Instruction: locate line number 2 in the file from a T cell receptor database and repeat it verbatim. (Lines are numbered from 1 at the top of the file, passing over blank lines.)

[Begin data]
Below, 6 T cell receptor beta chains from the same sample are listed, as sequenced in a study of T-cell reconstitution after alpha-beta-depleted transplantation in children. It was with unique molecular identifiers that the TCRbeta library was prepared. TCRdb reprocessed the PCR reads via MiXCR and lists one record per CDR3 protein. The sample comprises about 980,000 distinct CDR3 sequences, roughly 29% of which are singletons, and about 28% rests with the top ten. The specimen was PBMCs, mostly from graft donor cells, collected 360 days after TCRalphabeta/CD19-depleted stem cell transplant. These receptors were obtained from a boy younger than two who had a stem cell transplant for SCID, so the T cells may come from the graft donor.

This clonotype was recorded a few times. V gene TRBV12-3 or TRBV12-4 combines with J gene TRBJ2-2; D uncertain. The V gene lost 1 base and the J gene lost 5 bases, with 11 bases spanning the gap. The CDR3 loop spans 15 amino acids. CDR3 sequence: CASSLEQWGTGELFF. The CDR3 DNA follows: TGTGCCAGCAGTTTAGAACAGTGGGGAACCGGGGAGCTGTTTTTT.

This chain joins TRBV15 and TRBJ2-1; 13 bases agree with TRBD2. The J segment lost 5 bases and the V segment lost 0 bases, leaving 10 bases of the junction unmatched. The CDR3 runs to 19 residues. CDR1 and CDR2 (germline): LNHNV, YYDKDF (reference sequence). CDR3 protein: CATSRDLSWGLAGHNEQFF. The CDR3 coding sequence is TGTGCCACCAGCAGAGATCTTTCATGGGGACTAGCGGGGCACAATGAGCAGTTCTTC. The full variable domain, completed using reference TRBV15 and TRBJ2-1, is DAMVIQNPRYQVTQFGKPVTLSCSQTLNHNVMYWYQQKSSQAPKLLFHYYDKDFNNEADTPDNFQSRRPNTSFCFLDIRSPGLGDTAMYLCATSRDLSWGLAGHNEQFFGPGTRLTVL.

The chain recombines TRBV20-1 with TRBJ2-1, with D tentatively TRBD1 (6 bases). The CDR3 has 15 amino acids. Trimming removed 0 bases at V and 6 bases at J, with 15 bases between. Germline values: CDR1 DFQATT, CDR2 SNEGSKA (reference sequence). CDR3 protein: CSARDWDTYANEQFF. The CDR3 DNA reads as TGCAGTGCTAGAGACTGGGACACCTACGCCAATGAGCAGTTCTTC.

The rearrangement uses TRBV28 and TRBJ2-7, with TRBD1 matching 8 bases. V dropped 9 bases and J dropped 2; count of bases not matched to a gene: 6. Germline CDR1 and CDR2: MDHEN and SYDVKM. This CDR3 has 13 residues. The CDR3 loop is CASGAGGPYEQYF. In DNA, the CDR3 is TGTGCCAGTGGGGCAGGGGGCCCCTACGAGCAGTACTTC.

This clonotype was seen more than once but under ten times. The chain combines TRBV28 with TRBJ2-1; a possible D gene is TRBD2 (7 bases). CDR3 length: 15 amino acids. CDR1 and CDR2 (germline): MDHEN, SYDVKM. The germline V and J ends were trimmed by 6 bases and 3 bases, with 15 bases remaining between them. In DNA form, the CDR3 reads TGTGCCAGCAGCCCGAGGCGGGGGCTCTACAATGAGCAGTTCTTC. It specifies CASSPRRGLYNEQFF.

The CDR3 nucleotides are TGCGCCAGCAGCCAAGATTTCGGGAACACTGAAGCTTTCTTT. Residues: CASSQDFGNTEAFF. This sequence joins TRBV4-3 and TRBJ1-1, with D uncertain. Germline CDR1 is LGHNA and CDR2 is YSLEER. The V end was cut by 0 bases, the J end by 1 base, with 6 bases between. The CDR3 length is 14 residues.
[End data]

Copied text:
This clonotype was recorded a few times. V gene TRBV12-3 or TRBV12-4 combines with J gene TRBJ2-2; D uncertain. The V gene lost 1 base and the J gene lost 5 bases, with 11 bases spanning the gap. The CDR3 loop spans 15 amino acids. CDR3 sequence: CASSLEQWGTGELFF. The CDR3 DNA follows: TGTGCCAGCAGTTTAGAACAGTGGGGAACCGGGGAGCTGTTTTTT.